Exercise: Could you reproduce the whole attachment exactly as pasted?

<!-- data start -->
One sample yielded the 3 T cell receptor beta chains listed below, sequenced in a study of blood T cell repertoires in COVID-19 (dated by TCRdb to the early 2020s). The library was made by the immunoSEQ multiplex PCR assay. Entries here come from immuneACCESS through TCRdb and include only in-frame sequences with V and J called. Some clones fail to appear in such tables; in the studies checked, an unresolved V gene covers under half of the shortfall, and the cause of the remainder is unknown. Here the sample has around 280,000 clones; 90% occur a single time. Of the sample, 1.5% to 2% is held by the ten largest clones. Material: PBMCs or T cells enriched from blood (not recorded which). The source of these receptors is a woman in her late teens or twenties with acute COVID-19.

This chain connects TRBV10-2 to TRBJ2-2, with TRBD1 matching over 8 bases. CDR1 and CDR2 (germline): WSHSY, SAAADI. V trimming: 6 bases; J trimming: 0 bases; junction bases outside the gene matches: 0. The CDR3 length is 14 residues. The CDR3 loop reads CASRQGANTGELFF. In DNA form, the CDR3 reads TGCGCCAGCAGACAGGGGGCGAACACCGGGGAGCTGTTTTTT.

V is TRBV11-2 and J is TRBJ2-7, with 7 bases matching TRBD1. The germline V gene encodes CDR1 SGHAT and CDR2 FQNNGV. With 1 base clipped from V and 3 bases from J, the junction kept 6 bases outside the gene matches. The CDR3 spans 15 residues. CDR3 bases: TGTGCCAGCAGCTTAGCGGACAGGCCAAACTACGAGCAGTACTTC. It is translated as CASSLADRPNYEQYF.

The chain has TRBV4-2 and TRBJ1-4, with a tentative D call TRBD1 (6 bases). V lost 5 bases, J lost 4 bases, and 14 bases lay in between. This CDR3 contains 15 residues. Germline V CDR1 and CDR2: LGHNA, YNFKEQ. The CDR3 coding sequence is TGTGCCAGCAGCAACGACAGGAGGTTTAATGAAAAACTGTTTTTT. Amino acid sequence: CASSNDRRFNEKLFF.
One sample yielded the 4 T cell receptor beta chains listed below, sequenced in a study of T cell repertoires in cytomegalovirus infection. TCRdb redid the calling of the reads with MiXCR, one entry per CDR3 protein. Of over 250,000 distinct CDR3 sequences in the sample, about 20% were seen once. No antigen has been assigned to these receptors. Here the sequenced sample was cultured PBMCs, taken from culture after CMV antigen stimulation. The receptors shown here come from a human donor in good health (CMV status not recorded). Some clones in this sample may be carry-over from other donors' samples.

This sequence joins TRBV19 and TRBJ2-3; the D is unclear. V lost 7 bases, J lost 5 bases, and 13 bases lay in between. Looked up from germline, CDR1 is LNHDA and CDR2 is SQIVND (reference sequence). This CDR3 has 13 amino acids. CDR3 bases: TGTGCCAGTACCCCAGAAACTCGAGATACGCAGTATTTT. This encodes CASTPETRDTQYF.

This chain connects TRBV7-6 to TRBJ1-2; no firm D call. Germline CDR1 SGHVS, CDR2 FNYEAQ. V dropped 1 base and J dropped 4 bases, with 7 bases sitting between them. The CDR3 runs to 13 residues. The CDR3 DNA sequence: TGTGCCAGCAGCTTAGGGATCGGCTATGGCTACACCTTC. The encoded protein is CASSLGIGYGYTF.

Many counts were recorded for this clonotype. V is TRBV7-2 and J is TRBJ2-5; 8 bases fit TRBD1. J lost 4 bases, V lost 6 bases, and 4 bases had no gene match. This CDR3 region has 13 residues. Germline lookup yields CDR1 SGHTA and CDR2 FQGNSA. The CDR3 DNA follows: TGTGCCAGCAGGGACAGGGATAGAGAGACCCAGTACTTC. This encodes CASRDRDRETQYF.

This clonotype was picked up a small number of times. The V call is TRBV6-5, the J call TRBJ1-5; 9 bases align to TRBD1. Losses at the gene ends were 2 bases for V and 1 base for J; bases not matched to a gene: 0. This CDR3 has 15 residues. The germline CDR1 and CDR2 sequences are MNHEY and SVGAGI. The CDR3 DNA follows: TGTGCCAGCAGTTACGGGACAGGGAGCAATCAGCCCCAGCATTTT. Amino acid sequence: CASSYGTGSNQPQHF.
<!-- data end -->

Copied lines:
One sample yielded the 3 T cell receptor beta chains listed below, sequenced in a study of blood T cell repertoires in COVID-19 (dated by TCRdb to the early 2020s). The library was made by the immunoSEQ multiplex PCR assay. Entries here come from immuneACCESS through TCRdb and include only in-frame sequences with V and J called. Some clones fail to appear in such tables; in the studies checked, an unresolved V gene covers under half of the shortfall, and the cause of the remainder is unknown. Here the sample has around 280,000 clones; 90% occur a single time. Of the sample, 1.5% to 2% is held by the ten largest clones. Material: PBMCs or T cells enriched from blood (not recorded which). The source of these receptors is a woman in her late teens or twenties with acute COVID-19.

This chain connects TRBV10-2 to TRBJ2-2, with TRBD1 matching over 8 bases. CDR1 and CDR2 (germline): WSHSY, SAAADI. V trimming: 6 bases; J trimming: 0 bases; junction bases outside the gene matches: 0. The CDR3 length is 14 residues. The CDR3 loop reads CASRQGANTGELFF. In DNA form, the CDR3 reads TGCGCCAGCAGACAGGGGGCGAACACCGGGGAGCTGTTTTTT.

V is TRBV11-2 and J is TRBJ2-7, with 7 bases matching TRBD1. The germline V gene encodes CDR1 SGHAT and CDR2 FQNNGV. With 1 base clipped from V and 3 bases from J, the junction kept 6 bases outside the gene matches. The CDR3 spans 15 residues. CDR3 bases: TGTGCCAGCAGCTTAGCGGACAGGCCAAACTACGAGCAGTACTTC. It is translated as CASSLADRPNYEQYF.

The chain has TRBV4-2 and TRBJ1-4, with a tentative D call TRBD1 (6 bases). V lost 5 bases, J lost 4 bases, and 14 bases lay in between. This CDR3 contains 15 residues. Germline V CDR1 and CDR2: LGHNA, YNFKEQ. The CDR3 coding sequence is TGTGCCAGCAGCAACGACAGGAGGTTTAATGAAAAACTGTTTTTT. Amino acid sequence: CASSNDRRFNEKLFF.
One sample yielded the 4 T cell receptor beta chains listed below, sequenced in a study of T cell repertoires in cytomegalovirus infection. TCRdb redid the calling of the reads with MiXCR, one entry per CDR3 protein. Of over 250,000 distinct CDR3 sequences in the sample, about 20% were seen once. No antigen has been assigned to these receptors. Here the sequenced sample was cultured PBMCs, taken from culture after CMV antigen stimulation. The receptors shown here come from a human donor in good health (CMV status not recorded). Some clones in this sample may be carry-over from other donors' samples.

This sequence joins TRBV19 and TRBJ2-3; the D is unclear. V lost 7 bases, J lost 5 bases, and 13 bases lay in between. Looked up from germline, CDR1 is LNHDA and CDR2 is SQIVND (reference sequence). This CDR3 has 13 amino acids. CDR3 bases: TGTGCCAGTACCCCAGAAACTCGAGATACGCAGTATTTT. This encodes CASTPETRDTQYF.

This chain connects TRBV7-6 to TRBJ1-2; no firm D call. Germline CDR1 SGHVS, CDR2 FNYEAQ. V dropped 1 base and J dropped 4 bases, with 7 bases sitting between them. The CDR3 runs to 13 residues. The CDR3 DNA sequence: TGTGCCAGCAGCTTAGGGATCGGCTATGGCTACACCTTC. The encoded protein is CASSLGIGYGYTF.

Many counts were recorded for this clonotype. V is TRBV7-2 and J is TRBJ2-5; 8 bases fit TRBD1. J lost 4 bases, V lost 6 bases, and 4 bases had no gene match. This CDR3 region has 13 residues. Germline lookup yields CDR1 SGHTA and CDR2 FQGNSA. The CDR3 DNA follows: TGTGCCAGCAGGGACAGGGATAGAGAGACCCAGTACTTC. This encodes CASRDRDRETQYF.

This clonotype was picked up a small number of times. The V call is TRBV6-5, the J call TRBJ1-5; 9 bases align to TRBD1. Losses at the gene ends were 2 bases for V and 1 base for J; bases not matched to a gene: 0. This CDR3 has 15 residues. The germline CDR1 and CDR2 sequences are MNHEY and SVGAGI. The CDR3 DNA follows: TGTGCCAGCAGTTACGGGACAGGGAGCAATCAGCCCCAGCATTTT. Amino acid sequence: CASSYGTGSNQPQHF.